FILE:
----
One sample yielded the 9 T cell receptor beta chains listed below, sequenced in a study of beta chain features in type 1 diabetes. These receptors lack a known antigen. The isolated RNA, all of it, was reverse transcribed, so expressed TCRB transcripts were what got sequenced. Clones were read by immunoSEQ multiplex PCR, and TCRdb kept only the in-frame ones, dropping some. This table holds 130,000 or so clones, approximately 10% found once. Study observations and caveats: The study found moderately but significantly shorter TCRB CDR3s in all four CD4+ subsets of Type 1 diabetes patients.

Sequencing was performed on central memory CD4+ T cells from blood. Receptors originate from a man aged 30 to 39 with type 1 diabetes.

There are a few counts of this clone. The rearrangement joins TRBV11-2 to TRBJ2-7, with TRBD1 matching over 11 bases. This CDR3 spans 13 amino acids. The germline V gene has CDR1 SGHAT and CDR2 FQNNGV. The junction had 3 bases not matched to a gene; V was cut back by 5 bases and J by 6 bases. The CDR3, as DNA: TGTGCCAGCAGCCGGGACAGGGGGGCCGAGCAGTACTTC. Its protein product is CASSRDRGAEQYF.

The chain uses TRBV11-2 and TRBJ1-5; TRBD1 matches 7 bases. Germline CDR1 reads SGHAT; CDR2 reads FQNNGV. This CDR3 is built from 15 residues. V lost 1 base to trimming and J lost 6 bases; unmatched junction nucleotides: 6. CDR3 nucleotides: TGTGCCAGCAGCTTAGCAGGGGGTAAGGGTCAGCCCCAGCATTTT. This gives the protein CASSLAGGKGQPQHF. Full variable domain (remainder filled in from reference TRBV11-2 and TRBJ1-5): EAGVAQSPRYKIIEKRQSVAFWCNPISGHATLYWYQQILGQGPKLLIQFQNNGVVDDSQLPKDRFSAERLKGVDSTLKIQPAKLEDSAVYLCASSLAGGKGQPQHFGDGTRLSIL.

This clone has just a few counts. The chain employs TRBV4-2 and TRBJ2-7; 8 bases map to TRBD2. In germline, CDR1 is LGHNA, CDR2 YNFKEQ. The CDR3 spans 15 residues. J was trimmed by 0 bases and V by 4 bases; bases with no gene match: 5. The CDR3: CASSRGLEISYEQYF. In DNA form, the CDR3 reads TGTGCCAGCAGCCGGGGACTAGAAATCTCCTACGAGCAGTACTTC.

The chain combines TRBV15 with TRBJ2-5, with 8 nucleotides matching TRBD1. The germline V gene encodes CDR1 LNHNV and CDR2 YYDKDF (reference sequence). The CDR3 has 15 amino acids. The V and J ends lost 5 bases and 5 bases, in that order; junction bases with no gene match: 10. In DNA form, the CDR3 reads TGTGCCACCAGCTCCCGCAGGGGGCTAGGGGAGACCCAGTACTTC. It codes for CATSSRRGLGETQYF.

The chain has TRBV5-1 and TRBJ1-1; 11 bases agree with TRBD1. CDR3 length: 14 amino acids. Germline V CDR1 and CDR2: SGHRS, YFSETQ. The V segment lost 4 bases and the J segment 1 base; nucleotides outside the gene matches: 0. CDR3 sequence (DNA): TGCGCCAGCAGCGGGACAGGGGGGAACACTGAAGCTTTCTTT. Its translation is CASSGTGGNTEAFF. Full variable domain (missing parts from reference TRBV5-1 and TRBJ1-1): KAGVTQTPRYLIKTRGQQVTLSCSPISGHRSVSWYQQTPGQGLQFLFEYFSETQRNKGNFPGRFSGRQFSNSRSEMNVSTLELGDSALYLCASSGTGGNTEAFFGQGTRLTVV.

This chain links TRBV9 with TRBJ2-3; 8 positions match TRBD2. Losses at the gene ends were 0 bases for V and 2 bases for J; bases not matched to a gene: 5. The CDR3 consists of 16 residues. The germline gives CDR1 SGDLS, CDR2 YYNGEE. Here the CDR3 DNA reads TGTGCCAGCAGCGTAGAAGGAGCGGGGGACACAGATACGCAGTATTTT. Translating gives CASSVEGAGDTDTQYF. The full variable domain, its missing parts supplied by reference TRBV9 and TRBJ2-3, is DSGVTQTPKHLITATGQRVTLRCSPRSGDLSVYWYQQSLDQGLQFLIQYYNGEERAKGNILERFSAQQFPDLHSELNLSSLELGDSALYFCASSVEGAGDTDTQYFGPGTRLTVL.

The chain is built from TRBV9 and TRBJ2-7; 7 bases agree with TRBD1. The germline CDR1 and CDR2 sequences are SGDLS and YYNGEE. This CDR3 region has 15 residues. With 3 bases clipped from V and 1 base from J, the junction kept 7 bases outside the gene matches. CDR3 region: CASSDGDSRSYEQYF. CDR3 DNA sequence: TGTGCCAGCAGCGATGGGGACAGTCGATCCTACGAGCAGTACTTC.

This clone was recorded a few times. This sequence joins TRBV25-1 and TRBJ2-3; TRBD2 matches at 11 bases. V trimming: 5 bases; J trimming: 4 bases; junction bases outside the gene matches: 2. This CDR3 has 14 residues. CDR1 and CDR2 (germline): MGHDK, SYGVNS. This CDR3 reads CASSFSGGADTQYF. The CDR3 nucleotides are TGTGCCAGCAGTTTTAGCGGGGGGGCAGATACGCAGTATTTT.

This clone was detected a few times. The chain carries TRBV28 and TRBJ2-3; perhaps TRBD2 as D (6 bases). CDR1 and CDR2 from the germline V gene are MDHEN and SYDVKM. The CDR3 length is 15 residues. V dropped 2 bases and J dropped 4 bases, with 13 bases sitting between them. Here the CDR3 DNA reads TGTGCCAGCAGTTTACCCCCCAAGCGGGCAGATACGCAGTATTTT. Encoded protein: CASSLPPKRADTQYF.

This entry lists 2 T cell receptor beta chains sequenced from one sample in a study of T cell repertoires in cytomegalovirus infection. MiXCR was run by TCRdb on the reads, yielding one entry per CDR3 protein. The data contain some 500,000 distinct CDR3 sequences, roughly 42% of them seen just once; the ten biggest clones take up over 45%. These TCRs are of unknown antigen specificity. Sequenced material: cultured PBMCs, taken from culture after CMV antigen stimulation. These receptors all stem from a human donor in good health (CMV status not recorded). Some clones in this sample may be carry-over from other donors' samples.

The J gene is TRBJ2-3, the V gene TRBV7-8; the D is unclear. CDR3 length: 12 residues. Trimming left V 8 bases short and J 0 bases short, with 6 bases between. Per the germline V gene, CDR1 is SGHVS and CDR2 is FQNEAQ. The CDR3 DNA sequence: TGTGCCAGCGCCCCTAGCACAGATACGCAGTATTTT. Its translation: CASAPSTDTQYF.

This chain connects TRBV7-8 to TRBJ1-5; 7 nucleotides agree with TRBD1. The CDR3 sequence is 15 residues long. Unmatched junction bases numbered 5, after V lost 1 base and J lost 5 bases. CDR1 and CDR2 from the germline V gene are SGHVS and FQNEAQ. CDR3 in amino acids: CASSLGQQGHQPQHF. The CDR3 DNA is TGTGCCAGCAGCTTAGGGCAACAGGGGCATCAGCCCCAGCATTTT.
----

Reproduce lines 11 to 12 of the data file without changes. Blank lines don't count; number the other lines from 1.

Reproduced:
This clone was detected a few times. The chain carries TRBV28 and TRBJ2-3; perhaps TRBD2 as D (6 bases). CDR1 and CDR2 from the germline V gene are MDHEN and SYDVKM. The CDR3 length is 15 residues. V dropped 2 bases and J dropped 4 bases, with 13 bases sitting between them. Here the CDR3 DNA reads TGTGCCAGCAGTTTACCCCCCAAGCGGGCAGATACGCAGTATTTT. Encoded protein: CASSLPPKRADTQYF.

This entry lists 2 T cell receptor beta chains sequenced from one sample in a study of T cell repertoires in cytomegalovirus infection. MiXCR was run by TCRdb on the reads, yielding one entry per CDR3 protein. The data contain some 500,000 distinct CDR3 sequences, roughly 42% of them seen just once; the ten biggest clones take up over 45%. These TCRs are of unknown antigen specificity. Sequenced material: cultured PBMCs, taken from culture after CMV antigen stimulation. These receptors all stem from a human donor in good health (CMV status not recorded). Some clones in this sample may be carry-over from other donors' samples.